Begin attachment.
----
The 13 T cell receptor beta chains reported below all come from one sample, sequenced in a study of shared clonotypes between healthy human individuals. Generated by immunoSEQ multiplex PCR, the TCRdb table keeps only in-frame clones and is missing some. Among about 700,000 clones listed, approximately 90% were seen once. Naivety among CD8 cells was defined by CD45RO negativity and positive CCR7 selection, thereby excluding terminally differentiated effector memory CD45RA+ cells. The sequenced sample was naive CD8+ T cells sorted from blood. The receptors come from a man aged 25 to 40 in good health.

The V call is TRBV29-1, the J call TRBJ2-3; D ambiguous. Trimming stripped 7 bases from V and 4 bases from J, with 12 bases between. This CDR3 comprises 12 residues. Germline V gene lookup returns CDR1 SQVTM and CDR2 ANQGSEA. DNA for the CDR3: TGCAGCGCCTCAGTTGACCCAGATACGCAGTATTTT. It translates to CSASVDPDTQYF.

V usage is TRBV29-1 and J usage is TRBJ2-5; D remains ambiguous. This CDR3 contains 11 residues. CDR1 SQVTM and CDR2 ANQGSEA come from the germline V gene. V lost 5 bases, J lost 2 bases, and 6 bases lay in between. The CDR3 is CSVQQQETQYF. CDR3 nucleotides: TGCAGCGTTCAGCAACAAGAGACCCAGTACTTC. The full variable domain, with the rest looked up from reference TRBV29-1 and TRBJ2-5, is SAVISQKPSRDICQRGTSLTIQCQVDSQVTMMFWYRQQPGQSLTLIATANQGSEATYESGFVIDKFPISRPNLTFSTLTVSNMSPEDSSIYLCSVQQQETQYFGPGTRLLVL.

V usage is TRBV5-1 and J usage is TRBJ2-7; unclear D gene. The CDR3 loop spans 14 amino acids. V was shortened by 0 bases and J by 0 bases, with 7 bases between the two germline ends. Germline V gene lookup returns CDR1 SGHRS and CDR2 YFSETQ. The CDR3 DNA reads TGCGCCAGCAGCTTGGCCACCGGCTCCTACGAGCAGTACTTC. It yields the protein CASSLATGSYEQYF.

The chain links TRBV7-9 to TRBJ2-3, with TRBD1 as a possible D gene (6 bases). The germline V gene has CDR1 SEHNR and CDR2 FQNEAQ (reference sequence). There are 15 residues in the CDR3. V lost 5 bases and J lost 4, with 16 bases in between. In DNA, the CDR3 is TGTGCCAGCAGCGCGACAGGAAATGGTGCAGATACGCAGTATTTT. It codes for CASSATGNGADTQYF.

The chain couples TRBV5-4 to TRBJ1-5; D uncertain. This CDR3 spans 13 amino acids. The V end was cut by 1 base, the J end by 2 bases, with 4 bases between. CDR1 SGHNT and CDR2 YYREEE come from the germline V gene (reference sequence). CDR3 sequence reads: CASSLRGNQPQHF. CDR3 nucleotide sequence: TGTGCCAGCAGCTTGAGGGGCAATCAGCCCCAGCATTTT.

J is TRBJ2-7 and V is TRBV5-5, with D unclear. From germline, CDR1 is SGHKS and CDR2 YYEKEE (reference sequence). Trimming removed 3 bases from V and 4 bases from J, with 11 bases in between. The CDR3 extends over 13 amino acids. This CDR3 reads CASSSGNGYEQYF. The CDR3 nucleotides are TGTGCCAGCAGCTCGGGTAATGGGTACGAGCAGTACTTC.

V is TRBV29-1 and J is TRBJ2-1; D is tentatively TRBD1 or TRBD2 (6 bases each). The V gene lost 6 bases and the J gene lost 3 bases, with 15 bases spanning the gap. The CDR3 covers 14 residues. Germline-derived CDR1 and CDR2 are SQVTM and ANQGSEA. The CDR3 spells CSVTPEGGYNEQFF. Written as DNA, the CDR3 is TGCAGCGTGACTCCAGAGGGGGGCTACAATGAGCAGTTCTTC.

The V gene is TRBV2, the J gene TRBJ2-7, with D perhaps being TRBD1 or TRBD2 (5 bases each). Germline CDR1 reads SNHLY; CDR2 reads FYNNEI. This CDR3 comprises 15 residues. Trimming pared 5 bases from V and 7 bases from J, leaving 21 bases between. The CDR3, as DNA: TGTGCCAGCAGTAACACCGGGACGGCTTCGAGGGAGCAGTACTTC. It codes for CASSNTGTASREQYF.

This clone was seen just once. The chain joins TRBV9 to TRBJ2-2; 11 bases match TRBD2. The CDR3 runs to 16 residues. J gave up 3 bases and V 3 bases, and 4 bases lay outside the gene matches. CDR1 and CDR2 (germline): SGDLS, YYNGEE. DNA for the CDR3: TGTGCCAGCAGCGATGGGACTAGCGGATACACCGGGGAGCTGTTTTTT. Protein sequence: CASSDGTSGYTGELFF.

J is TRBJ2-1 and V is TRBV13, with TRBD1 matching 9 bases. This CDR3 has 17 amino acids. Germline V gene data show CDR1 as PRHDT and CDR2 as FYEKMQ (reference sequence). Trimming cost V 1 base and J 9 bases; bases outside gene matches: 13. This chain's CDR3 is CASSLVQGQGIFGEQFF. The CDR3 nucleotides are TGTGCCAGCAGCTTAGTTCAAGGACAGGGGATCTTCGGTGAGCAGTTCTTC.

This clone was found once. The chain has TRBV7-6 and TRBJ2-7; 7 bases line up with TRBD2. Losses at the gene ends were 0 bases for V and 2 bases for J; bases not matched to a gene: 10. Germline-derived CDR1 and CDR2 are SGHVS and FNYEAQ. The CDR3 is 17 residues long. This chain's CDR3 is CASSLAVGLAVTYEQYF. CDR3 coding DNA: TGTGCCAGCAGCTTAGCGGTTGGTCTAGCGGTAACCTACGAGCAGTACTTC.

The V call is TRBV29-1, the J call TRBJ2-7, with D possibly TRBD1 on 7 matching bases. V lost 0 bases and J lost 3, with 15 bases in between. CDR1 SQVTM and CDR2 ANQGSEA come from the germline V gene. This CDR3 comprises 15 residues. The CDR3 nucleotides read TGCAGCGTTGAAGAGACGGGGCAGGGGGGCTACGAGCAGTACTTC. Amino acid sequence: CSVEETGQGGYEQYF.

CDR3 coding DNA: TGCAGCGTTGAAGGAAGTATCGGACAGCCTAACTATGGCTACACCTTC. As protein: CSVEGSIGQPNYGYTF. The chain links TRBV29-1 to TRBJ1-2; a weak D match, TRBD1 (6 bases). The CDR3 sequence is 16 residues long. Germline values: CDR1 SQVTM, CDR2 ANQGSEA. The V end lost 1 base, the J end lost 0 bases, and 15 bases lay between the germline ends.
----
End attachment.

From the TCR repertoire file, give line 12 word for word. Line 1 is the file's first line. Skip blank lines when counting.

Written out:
This clone was found once. The chain has TRBV7-6 and TRBJ2-7; 7 bases line up with TRBD2. Losses at the gene ends were 0 bases for V and 2 bases for J; bases not matched to a gene: 10. Germline-derived CDR1 and CDR2 are SGHVS and FNYEAQ. The CDR3 is 17 residues long. This chain's CDR3 is CASSLAVGLAVTYEQYF. CDR3 coding DNA: TGTGCCAGCAGCTTAGCGGTTGGTCTAGCGGTAACCTACGAGCAGTACTTC.